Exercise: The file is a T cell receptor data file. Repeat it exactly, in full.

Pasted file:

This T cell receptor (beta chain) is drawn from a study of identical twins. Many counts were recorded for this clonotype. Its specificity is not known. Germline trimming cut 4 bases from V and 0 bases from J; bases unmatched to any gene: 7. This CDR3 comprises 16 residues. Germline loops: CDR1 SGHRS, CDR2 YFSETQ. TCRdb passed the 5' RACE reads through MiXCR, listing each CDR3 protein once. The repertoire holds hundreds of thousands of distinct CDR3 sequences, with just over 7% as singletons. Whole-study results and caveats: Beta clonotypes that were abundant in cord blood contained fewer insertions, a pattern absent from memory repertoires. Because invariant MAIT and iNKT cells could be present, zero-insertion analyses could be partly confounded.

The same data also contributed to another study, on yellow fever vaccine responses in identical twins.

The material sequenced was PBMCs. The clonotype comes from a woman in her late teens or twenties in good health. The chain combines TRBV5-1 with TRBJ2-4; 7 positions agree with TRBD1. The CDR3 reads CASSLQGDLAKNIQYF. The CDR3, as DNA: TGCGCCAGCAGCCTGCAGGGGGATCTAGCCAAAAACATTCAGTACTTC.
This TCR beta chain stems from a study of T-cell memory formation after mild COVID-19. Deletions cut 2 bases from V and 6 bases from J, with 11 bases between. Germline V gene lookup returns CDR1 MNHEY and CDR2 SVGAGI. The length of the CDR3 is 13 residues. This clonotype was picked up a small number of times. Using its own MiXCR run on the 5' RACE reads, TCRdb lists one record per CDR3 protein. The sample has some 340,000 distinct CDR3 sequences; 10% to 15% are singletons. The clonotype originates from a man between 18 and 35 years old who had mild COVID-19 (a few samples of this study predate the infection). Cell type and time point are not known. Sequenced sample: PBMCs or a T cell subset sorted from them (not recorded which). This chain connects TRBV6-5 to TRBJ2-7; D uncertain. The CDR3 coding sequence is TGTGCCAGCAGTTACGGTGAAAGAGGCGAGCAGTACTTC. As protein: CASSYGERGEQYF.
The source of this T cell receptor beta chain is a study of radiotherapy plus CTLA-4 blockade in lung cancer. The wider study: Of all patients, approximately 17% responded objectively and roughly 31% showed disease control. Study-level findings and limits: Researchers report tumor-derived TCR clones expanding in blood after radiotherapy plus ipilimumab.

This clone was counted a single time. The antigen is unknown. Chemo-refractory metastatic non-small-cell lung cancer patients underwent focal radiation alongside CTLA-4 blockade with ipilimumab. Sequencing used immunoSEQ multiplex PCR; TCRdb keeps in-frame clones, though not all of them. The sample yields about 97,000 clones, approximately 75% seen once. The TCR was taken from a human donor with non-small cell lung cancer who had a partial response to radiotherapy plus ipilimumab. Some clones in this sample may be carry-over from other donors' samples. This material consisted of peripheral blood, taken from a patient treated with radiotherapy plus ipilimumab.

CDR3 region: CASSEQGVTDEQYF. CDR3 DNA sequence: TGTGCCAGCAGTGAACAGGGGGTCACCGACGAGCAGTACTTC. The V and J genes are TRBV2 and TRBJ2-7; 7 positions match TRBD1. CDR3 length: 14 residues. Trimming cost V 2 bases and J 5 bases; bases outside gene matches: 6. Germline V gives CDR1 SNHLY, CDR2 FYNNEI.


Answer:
This T cell receptor (beta chain) is drawn from a study of identical twins. Many counts were recorded for this clonotype. Its specificity is not known. Germline trimming cut 4 bases from V and 0 bases from J; bases unmatched to any gene: 7. This CDR3 comprises 16 residues. Germline loops: CDR1 SGHRS, CDR2 YFSETQ. TCRdb passed the 5' RACE reads through MiXCR, listing each CDR3 protein once. The repertoire holds hundreds of thousands of distinct CDR3 sequences, with just over 7% as singletons. Whole-study results and caveats: Beta clonotypes that were abundant in cord blood contained fewer insertions, a pattern absent from memory repertoires. Because invariant MAIT and iNKT cells could be present, zero-insertion analyses could be partly confounded.

The same data also contributed to another study, on yellow fever vaccine responses in identical twins.

The material sequenced was PBMCs. The clonotype comes from a woman in her late teens or twenties in good health. The chain combines TRBV5-1 with TRBJ2-4; 7 positions agree with TRBD1. The CDR3 reads CASSLQGDLAKNIQYF. The CDR3, as DNA: TGCGCCAGCAGCCTGCAGGGGGATCTAGCCAAAAACATTCAGTACTTC.
This TCR beta chain stems from a study of T-cell memory formation after mild COVID-19. Deletions cut 2 bases from V and 6 bases from J, with 11 bases between. Germline V gene lookup returns CDR1 MNHEY and CDR2 SVGAGI. The length of the CDR3 is 13 residues. This clonotype was picked up a small number of times. Using its own MiXCR run on the 5' RACE reads, TCRdb lists one record per CDR3 protein. The sample has some 340,000 distinct CDR3 sequences; 10% to 15% are singletons. The clonotype originates from a man between 18 and 35 years old who had mild COVID-19 (a few samples of this study predate the infection). Cell type and time point are not known. Sequenced sample: PBMCs or a T cell subset sorted from them (not recorded which). This chain connects TRBV6-5 to TRBJ2-7; D uncertain. The CDR3 coding sequence is TGTGCCAGCAGTTACGGTGAAAGAGGCGAGCAGTACTTC. As protein: CASSYGERGEQYF.
The source of this T cell receptor beta chain is a study of radiotherapy plus CTLA-4 blockade in lung cancer. The wider study: Of all patients, approximately 17% responded objectively and roughly 31% showed disease control. Study-level findings and limits: Researchers report tumor-derived TCR clones expanding in blood after radiotherapy plus ipilimumab.

This clone was counted a single time. The antigen is unknown. Chemo-refractory metastatic non-small-cell lung cancer patients underwent focal radiation alongside CTLA-4 blockade with ipilimumab. Sequencing used immunoSEQ multiplex PCR; TCRdb keeps in-frame clones, though not all of them. The sample yields about 97,000 clones, approximately 75% seen once. The TCR was taken from a human donor with non-small cell lung cancer who had a partial response to radiotherapy plus ipilimumab. Some clones in this sample may be carry-over from other donors' samples. This material consisted of peripheral blood, taken from a patient treated with radiotherapy plus ipilimumab.

CDR3 region: CASSEQGVTDEQYF. CDR3 DNA sequence: TGTGCCAGCAGTGAACAGGGGGTCACCGACGAGCAGTACTTC. The V and J genes are TRBV2 and TRBJ2-7; 7 positions match TRBD1. CDR3 length: 14 residues. Trimming cost V 2 bases and J 5 bases; bases outside gene matches: 6. Germline V gives CDR1 SNHLY, CDR2 FYNNEI.